In one embodiment, the clinical cut-off values may be used in concert with direct phenotype assays, for example, Antivirogram™ (Virco, Inc.; WO 97/27480, U.S. Pat. No. 6,221,578). This assay is a phenotypic resistance assay that measures, in controlled laboratory conditions, the level of resistance of the HIV derived from an individual patient to each of the anti-HIV drugs currently available. The resistant “behaviour” of the virus may be the combined result of the effects of many different mutations and the complex interactions between them, including genetic changes that have not even been identified yet. In other words, it is a direct measure of resistance.

The test provides a quantitative measure of viral resistance to all the available drugs. This is expressed in terms of the IC50. This is then compared to the IC50 for fully sensitive, non-mutated “wild-type” virus. The resistance of the sampled virus to each drug is then expressed in terms of a fold-change in IC50 compared to wild type.

The addition of “clinical cut-offs”, as described in this application, to the report enables physicians to identify the drug(s) that are no longer clinically active and helps in the selection of the optimal combination of drugs for the individual patient. In one embodiment, the method of the present invention concerns a diagnostic tool for determining the resistance of a patient to at least one HIV drug comprising the clinical cut-off fold change resistance value for said at least one drug as determined herein. The diagnostic tool includes phenotypic resistance tests such as the Antivirogram«, VirtualPhenotyping« and Phenosense.

The invention includes methods to deter line resistance towards HIV compounds such as tenofovir, lopinavir, and those compounds disclosed in WO99/67417, EP-A-945443 and WO00/27825. Other examples of drugs will be well known to those of skill in the art.

In one embodiment the effect of drugs on HBV may be monitored using technologies such as disclosed by Isom et al. (WO 99/37821, Delaney et al. Antimicrob. Agents Chemotherap. 2001, 45 (6) 1705-1713).

In one embodiment the effect of drugs on HCV towards therapy may be determined using techniques such as described by Rice (WO 97/08310, WO 98/39031) and Barthenschlager (EP 1043399).

The primary aim of the invention is to predict the resistance of a disease to a particular drug. In addition, however, the invention encompasses methods of evaluating currently applied drugs and thus monitoring these drugs with a view to assessing the effectiveness of that drug and proposing alternative drug(s) or optimizing the drug if deemed appropriate. Such methods involve obtaining a sample containing a disease-causing pathogen from a patient, and then performing the steps described in any one or more of the embodiments of the invention described above.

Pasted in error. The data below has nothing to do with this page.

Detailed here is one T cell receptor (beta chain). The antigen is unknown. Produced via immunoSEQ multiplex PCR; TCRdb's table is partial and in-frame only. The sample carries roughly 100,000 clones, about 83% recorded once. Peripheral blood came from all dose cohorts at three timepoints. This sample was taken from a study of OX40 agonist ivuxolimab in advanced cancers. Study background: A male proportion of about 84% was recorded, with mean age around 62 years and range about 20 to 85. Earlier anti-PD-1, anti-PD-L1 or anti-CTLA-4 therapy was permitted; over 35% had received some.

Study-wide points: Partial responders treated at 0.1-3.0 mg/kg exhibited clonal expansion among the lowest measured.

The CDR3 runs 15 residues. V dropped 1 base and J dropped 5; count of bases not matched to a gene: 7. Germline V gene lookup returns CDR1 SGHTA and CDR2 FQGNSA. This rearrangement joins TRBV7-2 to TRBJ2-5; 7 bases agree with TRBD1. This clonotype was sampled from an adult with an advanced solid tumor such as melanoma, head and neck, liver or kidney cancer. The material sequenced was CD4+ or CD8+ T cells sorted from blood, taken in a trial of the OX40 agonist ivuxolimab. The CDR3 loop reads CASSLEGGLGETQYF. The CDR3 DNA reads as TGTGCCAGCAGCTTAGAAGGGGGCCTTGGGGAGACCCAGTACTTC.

It will be apparent to the skilled reader that while the invention has been described in the below examples with respect to viruses, particularly HIV, the present invention has broad applicability to any disease state where it is desired to correlate genotypic information with phenotypic profiles and assess the threshold at which a fold change resistance is clinically significant. One skilled in the art could readily take the following discussion of the invention with the HIV virus and through the exercise of routine skill apply this invention to other diseases (such as other viral infections, malignant cells, cancer, bacterial infections, other pathogens, and the like) to correlate genotypic information to predict phenotypic response, assess drug resistance, and eventually develop a treatment regime of drugs for a particular patient. One skilled in the art will also know that many virus species comprise many strains; for instance, HIV comprises HIV-2 in addition to HIV-1 and both groups are further divided into groups (such as groups O and M for HIV-1).

The above methods are diagnostic methods. Further aspects of the invention provide diagnostic kits for performing any one of the diagnostic methods of the invention described above. The invention further relates to a diagnostic system as herein described for use in any of the above described methods.

According to yet another embodiment, the present invention relates to a diagnostic system for predicting clinical response to a drug of a disease causing pathogen comprising: a) means for obtaining a genetic sequence of the disease producing pathogen; b) means for identifying at least one mutation in the genetic sequence of the disease producing pathogen; c) genotype database means comprising genotype entries; d) phenotype database means comprising phenotypes of patient fold change response values; e) clinical response database means comprising clinical response to drug treatment data for reference sample patients; f) correlation means correlating a genotype entry with a phenotype, where the genotype entry corresponds with the obtained genetic sequence of the disease producing pathogen; g) means for modeling clinical response to a drug of the disease causing pathogen by determining whether the patient fold change response is above a cut-off value, wherein the cut-off value is determined using the clinical response database means and comprises the fold change response value at which a clinically relevant diminished clinical response is observed; and h) means for predicting the clinical response to a drug of a disease by determining whether the patient fold change response is above the cut-off value.